Paul Smith’s College professor: Recently discovered toad endangered by construction project
A Paul Smith’s College professor who helped discover a rare species of toad is urging the public to help save it from extinction.
Eric Simandle, professor of Natural Sciences, and his colleagues at the University of Nevada, Reno say a proposed geothermal project near the Dixie Valley toad’s tiny habitat could wipe it off the face of the earth.
“We are in favor of renewable energy, including geothermal, but the location of this project is not appropriate,” Simandle said. “Orni 32 is a for-profit company that stands to make a considerable amount of money from the project. Our fundamental concern is that they have not seriously considered the damage that will be caused to the environment and to the toad itself.”
The only known Dixie Valley toads on the planet live in a 1,500-acre plot of land in Churchill County, Nevada, where thermal springs bubble up, creating wetlands. The proposed geothermal project could sap those wetlands of water, potentially destroying the toads’ habitat. The construction project itself, along with the raising of powerlines, could also cause issues for the rare toad, Simandle said.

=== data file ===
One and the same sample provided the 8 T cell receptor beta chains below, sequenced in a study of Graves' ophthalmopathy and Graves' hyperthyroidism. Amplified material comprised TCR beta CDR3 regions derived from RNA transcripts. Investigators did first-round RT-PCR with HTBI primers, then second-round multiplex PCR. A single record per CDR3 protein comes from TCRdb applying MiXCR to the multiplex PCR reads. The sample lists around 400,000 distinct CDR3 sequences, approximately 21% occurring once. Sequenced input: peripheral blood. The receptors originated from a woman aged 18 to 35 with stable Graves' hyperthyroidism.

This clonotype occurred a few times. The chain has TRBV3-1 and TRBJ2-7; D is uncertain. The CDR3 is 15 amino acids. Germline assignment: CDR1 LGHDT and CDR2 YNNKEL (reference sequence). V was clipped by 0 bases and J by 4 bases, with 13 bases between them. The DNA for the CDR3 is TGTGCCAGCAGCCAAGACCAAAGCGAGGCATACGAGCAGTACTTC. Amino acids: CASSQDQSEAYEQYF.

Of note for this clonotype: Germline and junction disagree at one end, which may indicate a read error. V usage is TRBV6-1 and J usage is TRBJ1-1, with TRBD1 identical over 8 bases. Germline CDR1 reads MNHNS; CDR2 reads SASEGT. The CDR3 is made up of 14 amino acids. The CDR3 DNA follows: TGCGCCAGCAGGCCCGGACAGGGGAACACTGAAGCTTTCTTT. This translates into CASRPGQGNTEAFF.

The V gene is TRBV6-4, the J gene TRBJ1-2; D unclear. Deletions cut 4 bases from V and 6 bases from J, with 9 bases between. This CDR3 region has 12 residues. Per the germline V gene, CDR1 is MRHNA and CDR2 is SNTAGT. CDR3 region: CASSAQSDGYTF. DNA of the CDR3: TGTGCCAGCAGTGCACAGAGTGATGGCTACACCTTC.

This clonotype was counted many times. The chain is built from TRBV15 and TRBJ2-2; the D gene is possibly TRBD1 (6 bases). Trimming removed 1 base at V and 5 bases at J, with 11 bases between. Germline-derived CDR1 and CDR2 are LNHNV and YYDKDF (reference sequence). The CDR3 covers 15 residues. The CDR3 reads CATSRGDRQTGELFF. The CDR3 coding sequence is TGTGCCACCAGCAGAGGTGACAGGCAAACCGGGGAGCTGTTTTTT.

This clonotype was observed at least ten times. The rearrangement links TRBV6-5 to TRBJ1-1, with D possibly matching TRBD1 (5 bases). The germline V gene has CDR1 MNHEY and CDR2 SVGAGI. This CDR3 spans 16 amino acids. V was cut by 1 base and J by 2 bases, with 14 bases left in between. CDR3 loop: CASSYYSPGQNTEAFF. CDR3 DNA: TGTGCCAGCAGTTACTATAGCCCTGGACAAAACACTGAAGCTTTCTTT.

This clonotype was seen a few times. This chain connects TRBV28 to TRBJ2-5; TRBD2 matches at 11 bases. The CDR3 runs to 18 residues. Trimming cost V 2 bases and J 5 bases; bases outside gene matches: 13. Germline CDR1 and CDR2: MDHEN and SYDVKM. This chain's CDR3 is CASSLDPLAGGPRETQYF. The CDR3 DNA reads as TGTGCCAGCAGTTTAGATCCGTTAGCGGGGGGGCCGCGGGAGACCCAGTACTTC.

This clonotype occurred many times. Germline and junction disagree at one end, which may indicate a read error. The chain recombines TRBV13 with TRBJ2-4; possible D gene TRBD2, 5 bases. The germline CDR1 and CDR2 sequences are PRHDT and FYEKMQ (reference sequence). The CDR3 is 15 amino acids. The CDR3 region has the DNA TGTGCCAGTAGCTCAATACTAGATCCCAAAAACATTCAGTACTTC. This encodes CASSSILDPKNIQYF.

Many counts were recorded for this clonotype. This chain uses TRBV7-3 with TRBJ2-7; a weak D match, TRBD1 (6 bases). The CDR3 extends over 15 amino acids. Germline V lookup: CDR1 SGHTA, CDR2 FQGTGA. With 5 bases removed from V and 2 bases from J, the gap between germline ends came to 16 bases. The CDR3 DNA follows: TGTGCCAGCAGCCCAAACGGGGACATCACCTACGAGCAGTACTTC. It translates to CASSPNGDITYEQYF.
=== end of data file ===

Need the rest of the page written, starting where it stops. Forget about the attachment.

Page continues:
The Center for Biological Diversity in Tucson, Ariz., has joined the fight to save the toad, as well. The center maintains a webpage, http://bit.ly/2ureVXB, where the public can fill out a form and send a letter to the Bureau of Land Management that would halt the Dixie Meadows Geothermal Utilization Project.
Simandle and his colleagues discovered the Dixie Valley toad several years ago, and then collected and analyzed data about its uniqueness. A peer reviewed article about the discovery is slated for publication in an upcoming issue of the scientific journal Zootaxa. It is the first new toad species to be described in the United States in the last 50 years.
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